Language Arts with Lyn Stone (St Monica's Wodonga)
If you cast your mind back to the Simple View of Writing, you will remember that there are two critical components to fluent writing:
- Transcription (the mechanics and conventions of writing)
- Ideation (text generation)
We all have our strengths and weaknesses, and sometimes, forming letters on a page is a severe weakness for some children. In extreme cases, letter formation and organizing/expressing written information is caused by neurological impairment. This impairment is known as written expression disorder or dysgraphia.
In simple terms, dysgraphia is difficulty with both processes in the Simple View of Writing: transcription and ideation.
A quick checklist if dysgraphia is suspected:
On a scale of never-rarely-sometimes-frequently-always, how often does the child:
- Have messy handwriting?
- Reverse numbers? (e.g. 67 for 76)
- Write letters backwards?
- Have difficulty writing numbers legibly and distinctively from letters?
- Mix up lowercase and uppercase letters?
- Have trouble correctly spacing letters in words and/or between words?
- Have difficulty writing on a line and within margins?
- Have trouble ending sentences with punctuation?
- Have difficulty keeping columns straight when setting up a maths problem?
- Have difficulty writing text from left to right?
- Resist writing tasks?
- Have difficulty getting thoughts down on paper?
- Have difficulty copying text?
- Have trouble completing writing tasks independently?
- Make spelling errors in homework assignments?
If the answer to these questions is in the majority frequently/always category, it is a good idea to contact a psychological professional who can diagnose dysgraphia.
Then what happens?
In confirmed dysgraphia cases, it is important to implement reasonable accommodations as soon as possible. Some reasonable accommodations are:
- Allowing more time for written work (this does not mean keeping them in during scheduled breaks).
- Allowing students to begin projects and assigments early.
- Allow and encourage the development of keyboarding skills.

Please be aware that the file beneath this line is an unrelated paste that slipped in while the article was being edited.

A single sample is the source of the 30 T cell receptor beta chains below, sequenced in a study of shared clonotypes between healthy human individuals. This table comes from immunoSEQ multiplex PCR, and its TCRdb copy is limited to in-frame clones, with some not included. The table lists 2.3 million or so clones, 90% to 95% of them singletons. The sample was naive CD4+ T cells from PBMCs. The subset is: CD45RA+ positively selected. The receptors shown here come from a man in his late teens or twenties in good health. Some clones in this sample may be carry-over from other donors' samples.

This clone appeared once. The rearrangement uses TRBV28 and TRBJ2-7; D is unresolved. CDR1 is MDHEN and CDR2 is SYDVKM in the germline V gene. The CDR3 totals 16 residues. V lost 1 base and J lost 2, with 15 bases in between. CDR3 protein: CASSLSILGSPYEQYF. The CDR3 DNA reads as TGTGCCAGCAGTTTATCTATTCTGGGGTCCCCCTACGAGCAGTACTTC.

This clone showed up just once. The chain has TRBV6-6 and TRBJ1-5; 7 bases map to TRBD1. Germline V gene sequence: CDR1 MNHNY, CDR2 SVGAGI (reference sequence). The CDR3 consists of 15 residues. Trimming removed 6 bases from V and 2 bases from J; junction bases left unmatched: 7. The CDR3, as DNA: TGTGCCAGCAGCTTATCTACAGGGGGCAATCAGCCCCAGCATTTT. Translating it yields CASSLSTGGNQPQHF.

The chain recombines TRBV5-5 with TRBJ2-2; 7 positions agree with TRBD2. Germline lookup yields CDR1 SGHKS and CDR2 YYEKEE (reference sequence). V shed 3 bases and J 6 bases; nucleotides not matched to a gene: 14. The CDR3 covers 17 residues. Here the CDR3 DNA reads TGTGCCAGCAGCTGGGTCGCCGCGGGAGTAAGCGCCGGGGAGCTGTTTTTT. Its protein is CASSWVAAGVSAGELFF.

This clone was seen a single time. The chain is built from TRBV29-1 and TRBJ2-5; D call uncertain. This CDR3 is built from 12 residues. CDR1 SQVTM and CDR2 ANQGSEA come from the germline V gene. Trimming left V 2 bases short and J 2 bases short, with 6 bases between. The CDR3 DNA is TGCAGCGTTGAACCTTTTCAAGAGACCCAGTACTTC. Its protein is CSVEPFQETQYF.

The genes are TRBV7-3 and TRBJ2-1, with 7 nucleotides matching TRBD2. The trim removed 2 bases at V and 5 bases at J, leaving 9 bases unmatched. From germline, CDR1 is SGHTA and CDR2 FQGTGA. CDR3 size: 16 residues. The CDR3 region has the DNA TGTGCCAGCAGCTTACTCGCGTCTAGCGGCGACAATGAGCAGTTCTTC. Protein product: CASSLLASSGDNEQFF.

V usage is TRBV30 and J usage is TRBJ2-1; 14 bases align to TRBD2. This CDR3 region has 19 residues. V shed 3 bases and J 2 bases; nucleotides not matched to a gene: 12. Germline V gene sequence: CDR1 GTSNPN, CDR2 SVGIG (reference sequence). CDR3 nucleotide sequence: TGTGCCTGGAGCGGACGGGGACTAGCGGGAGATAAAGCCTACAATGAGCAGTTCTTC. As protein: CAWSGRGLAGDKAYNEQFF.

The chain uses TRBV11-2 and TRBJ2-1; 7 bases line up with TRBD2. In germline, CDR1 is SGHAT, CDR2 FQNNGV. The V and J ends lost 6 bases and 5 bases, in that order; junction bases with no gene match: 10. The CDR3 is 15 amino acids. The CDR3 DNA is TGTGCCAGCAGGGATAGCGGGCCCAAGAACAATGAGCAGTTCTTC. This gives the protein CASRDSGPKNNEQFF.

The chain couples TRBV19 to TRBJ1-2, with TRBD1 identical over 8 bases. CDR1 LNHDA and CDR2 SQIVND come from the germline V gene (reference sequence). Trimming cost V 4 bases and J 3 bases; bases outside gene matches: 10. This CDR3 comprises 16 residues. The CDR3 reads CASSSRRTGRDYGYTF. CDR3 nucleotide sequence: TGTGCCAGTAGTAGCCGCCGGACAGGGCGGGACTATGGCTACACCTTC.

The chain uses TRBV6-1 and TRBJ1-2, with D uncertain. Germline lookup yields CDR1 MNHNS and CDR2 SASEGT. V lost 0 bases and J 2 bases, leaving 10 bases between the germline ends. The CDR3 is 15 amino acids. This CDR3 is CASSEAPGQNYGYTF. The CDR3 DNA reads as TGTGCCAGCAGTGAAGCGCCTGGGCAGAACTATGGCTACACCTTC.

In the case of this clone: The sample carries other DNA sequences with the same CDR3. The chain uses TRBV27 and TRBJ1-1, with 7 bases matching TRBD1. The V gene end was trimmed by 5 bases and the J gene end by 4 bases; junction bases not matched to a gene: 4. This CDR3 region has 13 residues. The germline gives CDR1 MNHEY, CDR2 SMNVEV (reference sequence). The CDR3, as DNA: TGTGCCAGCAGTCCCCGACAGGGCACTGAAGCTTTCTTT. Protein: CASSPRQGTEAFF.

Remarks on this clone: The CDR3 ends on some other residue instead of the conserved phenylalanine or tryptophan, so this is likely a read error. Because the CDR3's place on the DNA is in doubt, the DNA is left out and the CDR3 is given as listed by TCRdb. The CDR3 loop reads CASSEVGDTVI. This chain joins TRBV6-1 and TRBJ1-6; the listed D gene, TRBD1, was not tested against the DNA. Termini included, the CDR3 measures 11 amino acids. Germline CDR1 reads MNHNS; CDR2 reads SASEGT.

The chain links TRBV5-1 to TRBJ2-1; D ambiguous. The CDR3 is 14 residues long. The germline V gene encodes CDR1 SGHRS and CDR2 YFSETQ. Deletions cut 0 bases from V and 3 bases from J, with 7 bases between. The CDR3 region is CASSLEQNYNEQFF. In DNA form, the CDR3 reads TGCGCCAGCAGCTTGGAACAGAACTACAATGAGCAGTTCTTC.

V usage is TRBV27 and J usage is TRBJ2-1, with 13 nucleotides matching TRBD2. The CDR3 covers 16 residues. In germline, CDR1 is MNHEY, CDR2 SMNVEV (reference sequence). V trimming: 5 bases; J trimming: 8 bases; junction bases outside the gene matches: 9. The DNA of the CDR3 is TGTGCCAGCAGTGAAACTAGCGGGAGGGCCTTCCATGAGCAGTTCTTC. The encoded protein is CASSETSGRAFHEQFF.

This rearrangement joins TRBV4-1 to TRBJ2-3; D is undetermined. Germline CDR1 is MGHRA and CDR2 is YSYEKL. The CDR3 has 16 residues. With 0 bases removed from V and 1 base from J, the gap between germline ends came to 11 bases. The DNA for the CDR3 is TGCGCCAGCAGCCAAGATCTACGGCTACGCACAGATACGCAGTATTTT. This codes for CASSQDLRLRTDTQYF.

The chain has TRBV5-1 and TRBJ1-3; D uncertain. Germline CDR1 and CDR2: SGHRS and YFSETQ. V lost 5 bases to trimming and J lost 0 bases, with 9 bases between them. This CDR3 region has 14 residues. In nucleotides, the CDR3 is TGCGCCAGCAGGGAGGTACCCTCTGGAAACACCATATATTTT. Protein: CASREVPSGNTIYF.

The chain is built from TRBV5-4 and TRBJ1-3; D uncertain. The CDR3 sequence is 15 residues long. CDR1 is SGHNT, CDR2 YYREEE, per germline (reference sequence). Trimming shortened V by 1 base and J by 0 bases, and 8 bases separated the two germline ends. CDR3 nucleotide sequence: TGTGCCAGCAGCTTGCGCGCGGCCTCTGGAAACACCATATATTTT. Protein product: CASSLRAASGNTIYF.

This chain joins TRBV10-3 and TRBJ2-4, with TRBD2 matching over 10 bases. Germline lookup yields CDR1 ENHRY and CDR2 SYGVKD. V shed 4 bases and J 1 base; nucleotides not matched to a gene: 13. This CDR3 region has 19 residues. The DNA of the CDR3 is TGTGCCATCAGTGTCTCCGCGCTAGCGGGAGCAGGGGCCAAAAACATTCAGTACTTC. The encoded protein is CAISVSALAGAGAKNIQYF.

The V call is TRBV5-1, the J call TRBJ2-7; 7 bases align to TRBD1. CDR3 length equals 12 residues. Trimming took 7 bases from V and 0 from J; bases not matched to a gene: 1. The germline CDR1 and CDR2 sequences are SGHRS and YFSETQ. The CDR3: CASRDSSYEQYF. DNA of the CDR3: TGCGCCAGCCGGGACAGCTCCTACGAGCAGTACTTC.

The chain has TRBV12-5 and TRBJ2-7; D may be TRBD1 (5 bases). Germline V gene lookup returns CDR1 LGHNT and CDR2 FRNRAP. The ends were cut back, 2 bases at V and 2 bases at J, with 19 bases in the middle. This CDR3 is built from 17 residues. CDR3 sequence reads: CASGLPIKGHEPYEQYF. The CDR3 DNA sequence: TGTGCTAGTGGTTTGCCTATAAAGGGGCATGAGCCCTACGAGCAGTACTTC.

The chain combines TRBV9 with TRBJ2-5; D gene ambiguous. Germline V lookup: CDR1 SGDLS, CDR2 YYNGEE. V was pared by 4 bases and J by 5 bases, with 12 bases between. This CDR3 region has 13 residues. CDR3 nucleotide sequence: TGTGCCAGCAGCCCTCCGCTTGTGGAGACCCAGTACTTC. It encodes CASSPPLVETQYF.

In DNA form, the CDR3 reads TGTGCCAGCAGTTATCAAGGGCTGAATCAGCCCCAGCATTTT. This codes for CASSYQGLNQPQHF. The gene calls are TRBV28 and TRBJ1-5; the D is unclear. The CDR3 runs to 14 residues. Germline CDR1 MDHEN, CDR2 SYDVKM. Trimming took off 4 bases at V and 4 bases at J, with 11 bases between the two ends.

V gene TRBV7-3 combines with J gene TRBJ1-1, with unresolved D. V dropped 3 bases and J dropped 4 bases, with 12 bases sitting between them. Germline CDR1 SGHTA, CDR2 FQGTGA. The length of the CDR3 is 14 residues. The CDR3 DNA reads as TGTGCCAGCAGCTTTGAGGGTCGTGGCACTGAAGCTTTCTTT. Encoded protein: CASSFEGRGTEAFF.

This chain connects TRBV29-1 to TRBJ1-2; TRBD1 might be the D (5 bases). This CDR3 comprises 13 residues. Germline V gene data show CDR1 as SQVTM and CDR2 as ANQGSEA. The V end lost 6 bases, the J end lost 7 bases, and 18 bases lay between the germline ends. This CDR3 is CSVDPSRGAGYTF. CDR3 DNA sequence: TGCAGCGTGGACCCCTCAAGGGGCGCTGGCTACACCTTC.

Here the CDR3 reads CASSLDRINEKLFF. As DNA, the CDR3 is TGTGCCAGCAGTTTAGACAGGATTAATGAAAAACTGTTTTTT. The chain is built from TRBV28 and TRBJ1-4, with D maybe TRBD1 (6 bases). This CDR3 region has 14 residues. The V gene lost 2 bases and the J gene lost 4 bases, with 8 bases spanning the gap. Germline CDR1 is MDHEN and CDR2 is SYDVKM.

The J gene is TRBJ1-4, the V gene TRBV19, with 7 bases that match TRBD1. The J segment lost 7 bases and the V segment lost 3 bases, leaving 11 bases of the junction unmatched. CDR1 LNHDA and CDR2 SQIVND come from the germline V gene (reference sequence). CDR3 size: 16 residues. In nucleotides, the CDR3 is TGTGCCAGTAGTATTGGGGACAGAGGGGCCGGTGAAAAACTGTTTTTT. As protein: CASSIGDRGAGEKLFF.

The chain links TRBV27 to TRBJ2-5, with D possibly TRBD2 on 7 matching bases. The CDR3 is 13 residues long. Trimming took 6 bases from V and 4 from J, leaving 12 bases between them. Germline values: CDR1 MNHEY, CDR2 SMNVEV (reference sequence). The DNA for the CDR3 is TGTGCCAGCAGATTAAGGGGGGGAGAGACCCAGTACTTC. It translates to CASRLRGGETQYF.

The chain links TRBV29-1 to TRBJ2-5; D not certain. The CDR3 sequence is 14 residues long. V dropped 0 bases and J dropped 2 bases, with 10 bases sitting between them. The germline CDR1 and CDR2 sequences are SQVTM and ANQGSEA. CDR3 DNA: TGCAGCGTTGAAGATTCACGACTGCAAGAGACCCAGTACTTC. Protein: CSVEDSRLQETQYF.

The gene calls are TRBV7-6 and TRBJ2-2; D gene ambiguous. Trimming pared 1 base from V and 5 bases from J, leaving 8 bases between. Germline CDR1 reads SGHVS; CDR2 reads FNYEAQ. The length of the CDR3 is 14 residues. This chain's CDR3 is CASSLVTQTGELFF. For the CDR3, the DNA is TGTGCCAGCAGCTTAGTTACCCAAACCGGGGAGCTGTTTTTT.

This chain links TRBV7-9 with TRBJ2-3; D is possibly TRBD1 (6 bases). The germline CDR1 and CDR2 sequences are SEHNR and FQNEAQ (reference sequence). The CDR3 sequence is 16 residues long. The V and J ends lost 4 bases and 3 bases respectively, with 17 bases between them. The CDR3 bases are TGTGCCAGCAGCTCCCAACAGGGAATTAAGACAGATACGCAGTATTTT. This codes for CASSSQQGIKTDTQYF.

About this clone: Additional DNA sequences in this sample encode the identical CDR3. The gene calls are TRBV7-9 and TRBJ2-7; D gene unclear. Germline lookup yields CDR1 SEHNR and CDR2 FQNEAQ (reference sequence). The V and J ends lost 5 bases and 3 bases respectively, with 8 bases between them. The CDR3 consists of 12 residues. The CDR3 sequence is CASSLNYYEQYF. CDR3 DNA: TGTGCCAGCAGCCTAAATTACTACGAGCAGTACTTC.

- Provide excellent writing templates.
- Look into providing a scribe for high-stakes assessments wherever possible.
- Allow dictation software wherever possible.
- Check your marking rubric for neatness or spelling criteria.
A note on assistive technology
When a child is fitted with a hearing aid, a pair of glasses etc., they are carefully shown, after much consultation and fitting, how to use and care for those devices. They are coached, scaffolded, given practice and allowed to build up to prolonged use. They are helped and supported to persevere, even if they are uncomfortable at first, even if they have to get used to a new world with those devices.
Assistive technology requires as much coaching, checking and encouragement as a hearing aid or a pair of glasses. You can’t just throw a C-Pen at a child and get them to “try it out”.
Just about every school has a tech whiz, you know, the person you call on to figure out what’s going wrong with this or that cable, or why won’t this load etc. Perhaps make them the assistive tech officer, the one with whom the kids get some scheduled sessions on accessing the amazing technology we have to help level the playing field for everyone. It could be life changing.
The Language Arts approach acknowledges the need for assistive technology for transcription, so that struggling dyslexic and dysgraphic students get to express themselves in writing on a level playing field.
A note on pen licences
Arbitrary ‘pen licence’ systems that discriminate against children with poor letter formation, regardless of cause, are frowned upon by this author and those of us in the field who work with struggling children.
It is a school’s responsibility to establish good handwriting techniques from the very start, and it is also their responsibility to monitor and provide understanding and appropriate support for children who struggle with this. Pen licences occupy the same reprehensible territory as discouraging left-handedness, corporal punishment and reprimanding people who stutter.